Every Thursday, GBH Executive Arts Editor Jared Bowen brings a new roundup of arts and culture happenings to Morning Edition. This week, take a detour out of Boston to explore some of New England's newest exhibitions.
"The Floating World: Japanese Prints from the Bancroft Collection"
On view at the Worcester Art Museum through March 5
Out in Worcester, “The Floating World” is an exhibit coming from the museum’s Bancroft Collection. It features works from Japan’s Edo period, which were collected as early as the mid-1800s, a time where woodblock prints had gained popularity in the country ahead of a global surge in interest. The art on display at the Worcester Art Museum reflects an evolution into bold colorwork and detail; as Bowen explains, “the Edo period meant stability and peace and culture— this was a time of everything coming together in this vibrancy in life.”
Among the featured artists is Katsushika Hokusai, whose piece “The Great Wave” is universally recognizable and inspired everything from the work of Monetand Frank Lloyd Wright to iPhone emojis. Bosen says Hokusai’s work, as with much of the exhibit’s other prints, evokes images of “something you aspire to, a place you want to be, something that’s almost transcendent for you. And this is why it was so popular” in the 19th-century and into today.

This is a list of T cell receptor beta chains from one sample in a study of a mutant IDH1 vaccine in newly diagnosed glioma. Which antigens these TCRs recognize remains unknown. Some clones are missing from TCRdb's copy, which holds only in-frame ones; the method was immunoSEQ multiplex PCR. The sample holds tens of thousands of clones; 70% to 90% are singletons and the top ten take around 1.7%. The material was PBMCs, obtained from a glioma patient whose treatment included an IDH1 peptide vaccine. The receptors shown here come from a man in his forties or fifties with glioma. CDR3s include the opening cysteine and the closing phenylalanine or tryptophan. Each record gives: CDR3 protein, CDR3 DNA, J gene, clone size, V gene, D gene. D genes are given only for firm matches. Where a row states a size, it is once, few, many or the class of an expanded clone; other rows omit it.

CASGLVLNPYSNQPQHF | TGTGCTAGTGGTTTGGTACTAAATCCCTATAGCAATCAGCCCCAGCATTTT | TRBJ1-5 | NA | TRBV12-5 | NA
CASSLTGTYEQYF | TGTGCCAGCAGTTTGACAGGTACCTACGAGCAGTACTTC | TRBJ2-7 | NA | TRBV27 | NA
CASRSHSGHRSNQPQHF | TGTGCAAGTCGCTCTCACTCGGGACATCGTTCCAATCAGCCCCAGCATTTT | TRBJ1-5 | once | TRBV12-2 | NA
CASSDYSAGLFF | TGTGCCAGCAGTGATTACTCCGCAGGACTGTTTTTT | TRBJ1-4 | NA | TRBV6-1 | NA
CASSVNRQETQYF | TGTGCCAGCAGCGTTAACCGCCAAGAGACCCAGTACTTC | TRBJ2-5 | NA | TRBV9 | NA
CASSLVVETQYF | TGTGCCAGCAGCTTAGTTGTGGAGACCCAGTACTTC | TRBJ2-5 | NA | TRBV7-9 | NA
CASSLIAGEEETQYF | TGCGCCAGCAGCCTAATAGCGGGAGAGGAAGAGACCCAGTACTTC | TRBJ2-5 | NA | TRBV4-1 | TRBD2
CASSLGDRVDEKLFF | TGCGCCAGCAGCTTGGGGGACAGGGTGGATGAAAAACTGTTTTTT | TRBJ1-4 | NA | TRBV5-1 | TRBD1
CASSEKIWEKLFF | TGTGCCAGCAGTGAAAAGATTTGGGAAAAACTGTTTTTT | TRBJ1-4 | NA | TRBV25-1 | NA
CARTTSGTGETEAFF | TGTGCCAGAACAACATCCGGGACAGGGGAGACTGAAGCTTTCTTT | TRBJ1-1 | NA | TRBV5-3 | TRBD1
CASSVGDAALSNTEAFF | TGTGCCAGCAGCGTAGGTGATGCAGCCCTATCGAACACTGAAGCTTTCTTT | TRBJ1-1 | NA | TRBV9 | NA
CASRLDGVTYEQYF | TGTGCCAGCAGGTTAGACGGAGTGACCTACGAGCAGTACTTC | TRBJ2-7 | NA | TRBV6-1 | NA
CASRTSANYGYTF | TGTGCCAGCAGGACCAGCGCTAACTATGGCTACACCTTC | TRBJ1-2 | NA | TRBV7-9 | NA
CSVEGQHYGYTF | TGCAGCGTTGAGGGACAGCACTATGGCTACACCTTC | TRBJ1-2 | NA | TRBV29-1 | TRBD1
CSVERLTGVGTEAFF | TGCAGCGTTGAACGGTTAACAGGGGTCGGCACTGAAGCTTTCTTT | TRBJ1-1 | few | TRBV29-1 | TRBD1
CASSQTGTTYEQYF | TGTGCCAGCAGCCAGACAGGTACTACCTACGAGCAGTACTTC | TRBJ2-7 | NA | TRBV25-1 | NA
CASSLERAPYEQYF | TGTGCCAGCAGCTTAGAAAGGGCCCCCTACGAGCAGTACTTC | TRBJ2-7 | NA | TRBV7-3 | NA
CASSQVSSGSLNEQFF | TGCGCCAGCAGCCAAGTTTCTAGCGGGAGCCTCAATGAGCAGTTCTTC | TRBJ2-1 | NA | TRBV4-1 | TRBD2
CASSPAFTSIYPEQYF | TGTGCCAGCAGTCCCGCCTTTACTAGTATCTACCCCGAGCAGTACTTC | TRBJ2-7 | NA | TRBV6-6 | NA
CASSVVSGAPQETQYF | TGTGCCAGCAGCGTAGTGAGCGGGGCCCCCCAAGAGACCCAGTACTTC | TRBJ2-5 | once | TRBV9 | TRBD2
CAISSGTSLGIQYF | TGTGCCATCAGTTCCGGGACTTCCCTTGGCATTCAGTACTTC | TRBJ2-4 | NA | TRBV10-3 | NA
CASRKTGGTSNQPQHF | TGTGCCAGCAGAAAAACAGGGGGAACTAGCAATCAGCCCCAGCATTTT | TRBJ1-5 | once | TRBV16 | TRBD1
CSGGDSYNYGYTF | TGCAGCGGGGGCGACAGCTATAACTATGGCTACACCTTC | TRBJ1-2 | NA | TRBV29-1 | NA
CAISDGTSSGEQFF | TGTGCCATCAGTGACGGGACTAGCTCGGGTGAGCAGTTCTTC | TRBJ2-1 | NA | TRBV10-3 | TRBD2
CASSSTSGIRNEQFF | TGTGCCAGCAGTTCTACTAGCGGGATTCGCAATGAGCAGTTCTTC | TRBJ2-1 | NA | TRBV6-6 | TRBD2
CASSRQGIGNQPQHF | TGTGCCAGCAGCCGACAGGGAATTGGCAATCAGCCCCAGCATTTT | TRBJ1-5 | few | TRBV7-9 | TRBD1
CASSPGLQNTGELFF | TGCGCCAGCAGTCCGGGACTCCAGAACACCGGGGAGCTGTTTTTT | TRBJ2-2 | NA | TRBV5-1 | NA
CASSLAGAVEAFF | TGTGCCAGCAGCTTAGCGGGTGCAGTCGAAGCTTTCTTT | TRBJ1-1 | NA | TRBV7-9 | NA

"Sargent, Whistler, & Veneitian Glass: American Artists and the Magic of Murano"
On view at the Mystic Seaport Museum through Feb 27
Take a trip through Venice by way of Connecticut with this exhibit at the Mystic Seaport Museum. Murano and Venice— now world-renowned for its glass production — experienced a massive reputation overhaul in the 1800s when the likes of John Ruskin, James McNeill Whistler, and John Singer Sargent took inspiration from the region’s history of glass production. Known for bringing pieces home from her journeys to Venice, local art enthusiast and museum namesake Isabella Stewart Gardner was also drawn to Murano.
Bowen says that this exhibit “combines these paintings and works of art with the actual glassmaking, stuff that began working its way into collectors homes” in the United States. Bringing together these disparate time periods and artistic styles, the Mystic Seaport Museum also incorporates the work of contemporary Venetian glassmakers into the exhibit, allowing visitors to see how the tradition has persisted.